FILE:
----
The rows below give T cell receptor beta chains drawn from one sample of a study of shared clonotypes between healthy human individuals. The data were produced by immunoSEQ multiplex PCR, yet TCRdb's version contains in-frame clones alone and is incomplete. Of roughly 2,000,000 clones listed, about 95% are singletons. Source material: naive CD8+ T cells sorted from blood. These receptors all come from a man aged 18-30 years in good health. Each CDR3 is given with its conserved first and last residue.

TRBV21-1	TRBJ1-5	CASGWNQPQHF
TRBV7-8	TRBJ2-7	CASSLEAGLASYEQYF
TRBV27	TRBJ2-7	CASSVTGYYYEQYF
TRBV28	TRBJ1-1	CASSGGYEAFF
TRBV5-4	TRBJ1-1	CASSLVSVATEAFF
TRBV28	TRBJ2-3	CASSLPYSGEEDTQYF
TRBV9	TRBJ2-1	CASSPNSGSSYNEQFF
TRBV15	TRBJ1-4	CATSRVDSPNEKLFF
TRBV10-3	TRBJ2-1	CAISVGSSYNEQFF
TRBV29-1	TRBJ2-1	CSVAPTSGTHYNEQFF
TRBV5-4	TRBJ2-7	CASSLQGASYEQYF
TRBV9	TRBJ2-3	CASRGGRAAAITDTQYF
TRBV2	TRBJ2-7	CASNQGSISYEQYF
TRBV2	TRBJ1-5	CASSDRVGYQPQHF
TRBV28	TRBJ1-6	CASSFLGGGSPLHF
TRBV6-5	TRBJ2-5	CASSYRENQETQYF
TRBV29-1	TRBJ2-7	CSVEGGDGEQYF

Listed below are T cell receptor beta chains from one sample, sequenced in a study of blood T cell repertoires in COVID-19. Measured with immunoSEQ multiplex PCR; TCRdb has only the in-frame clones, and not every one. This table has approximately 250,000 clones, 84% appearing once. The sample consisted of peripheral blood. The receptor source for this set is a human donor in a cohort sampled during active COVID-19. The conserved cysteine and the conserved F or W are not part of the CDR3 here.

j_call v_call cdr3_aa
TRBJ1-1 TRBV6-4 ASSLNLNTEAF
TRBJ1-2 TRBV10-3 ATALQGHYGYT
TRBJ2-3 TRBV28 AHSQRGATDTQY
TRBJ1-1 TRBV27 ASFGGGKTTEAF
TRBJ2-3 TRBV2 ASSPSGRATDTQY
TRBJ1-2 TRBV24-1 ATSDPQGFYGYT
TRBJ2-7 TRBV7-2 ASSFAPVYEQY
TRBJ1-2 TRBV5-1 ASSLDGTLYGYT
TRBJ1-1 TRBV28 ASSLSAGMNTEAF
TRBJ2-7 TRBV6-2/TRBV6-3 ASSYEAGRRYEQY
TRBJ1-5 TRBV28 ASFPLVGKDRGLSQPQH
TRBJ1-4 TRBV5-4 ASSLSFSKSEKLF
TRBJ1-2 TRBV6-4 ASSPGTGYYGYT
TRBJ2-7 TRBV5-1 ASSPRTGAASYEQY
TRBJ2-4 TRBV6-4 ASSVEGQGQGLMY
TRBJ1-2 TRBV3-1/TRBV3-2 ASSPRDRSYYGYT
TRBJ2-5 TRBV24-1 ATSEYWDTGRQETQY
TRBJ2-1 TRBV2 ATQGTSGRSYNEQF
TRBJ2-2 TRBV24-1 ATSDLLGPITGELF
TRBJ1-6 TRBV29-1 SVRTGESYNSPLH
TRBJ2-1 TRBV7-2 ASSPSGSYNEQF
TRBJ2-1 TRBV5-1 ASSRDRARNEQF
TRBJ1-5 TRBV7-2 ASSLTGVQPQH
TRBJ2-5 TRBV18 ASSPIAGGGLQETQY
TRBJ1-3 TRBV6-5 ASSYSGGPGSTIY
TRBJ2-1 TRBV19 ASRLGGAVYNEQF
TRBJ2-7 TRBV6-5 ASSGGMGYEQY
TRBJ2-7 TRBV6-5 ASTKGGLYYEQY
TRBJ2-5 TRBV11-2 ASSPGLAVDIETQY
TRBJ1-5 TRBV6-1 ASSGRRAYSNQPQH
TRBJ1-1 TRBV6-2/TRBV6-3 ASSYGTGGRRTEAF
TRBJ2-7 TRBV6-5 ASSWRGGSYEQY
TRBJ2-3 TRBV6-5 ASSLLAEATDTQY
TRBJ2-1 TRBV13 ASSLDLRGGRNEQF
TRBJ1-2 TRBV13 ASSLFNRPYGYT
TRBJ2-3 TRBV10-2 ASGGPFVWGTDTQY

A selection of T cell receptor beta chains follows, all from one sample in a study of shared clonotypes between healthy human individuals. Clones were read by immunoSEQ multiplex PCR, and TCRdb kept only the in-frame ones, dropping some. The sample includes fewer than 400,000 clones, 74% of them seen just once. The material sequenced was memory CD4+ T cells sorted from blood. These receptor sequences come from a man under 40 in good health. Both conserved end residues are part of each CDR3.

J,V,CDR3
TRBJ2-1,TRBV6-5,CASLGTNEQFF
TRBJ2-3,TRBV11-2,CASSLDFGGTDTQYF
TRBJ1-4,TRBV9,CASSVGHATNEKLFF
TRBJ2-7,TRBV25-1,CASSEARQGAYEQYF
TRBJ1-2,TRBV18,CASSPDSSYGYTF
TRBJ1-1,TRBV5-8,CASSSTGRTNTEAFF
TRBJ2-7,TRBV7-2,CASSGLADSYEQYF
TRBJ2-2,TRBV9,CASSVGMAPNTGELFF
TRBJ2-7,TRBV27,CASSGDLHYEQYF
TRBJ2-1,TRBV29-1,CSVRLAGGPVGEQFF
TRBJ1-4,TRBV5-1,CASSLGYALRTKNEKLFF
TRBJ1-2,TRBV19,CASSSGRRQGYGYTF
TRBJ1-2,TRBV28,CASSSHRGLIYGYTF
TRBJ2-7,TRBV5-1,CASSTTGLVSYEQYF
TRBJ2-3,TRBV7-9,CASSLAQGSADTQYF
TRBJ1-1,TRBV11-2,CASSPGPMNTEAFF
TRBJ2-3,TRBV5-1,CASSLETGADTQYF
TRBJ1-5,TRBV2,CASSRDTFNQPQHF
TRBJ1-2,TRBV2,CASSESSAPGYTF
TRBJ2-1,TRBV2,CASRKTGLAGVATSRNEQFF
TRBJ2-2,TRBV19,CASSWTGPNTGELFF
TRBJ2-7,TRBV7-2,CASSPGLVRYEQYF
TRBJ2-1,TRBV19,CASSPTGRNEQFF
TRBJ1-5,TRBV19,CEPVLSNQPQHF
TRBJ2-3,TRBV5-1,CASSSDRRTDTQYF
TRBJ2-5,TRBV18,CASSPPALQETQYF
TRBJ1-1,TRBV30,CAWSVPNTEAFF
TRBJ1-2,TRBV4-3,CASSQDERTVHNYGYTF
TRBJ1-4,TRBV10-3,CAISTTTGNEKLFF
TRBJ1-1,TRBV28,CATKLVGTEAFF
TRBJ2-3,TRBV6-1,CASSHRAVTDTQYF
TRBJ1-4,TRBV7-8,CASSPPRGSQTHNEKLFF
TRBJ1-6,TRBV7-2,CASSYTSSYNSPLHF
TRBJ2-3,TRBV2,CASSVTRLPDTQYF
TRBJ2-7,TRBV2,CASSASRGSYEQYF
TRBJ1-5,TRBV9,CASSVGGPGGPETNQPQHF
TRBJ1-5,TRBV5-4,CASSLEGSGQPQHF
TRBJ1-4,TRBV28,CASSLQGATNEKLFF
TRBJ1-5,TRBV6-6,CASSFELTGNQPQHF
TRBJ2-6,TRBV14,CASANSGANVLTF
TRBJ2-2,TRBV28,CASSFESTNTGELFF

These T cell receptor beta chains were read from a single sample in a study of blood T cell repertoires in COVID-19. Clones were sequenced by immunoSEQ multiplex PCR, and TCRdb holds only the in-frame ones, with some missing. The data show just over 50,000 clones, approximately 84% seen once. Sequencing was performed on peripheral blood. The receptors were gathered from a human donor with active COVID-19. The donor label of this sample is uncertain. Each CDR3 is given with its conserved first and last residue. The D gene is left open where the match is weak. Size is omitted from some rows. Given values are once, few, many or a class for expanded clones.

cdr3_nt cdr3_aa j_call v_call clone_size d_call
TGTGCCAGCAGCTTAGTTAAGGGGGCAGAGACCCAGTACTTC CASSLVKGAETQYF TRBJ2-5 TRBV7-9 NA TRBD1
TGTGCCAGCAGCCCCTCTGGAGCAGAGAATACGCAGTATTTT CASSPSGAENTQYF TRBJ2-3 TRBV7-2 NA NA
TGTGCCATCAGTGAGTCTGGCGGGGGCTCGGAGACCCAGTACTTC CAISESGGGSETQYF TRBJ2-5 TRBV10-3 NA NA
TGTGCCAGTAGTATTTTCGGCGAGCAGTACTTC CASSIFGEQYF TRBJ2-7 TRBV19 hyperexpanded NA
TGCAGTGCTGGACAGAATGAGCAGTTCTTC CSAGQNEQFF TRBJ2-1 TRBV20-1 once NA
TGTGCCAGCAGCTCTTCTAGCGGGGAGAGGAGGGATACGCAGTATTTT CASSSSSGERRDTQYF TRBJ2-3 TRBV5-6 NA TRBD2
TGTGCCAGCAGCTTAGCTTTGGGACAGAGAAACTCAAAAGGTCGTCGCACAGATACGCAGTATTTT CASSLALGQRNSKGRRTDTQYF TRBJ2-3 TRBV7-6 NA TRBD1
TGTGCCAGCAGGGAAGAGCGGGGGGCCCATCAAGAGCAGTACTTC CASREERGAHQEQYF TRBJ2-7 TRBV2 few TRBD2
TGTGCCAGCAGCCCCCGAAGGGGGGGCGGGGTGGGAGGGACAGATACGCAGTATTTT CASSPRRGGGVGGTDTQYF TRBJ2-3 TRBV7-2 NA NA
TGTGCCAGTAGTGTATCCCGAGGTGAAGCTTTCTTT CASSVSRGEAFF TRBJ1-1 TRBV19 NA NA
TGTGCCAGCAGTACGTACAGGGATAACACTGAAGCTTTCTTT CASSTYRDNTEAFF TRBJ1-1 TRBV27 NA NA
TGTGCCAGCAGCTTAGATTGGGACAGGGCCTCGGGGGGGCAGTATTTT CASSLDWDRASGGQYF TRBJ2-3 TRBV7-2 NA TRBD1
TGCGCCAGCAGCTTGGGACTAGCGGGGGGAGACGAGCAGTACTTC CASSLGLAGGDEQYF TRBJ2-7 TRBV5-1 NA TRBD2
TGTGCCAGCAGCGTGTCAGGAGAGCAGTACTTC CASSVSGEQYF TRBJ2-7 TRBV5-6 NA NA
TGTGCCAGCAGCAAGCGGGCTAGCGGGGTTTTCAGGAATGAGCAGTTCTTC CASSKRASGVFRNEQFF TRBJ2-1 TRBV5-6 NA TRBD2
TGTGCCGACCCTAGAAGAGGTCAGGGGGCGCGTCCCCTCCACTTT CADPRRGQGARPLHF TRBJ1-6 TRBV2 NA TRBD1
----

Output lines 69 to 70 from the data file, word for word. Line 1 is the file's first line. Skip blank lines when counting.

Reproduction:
TRBJ1-4,TRBV5-1,CASSLGYALRTKNEKLFF
TRBJ1-2,TRBV19,CASSSGRRQGYGYTF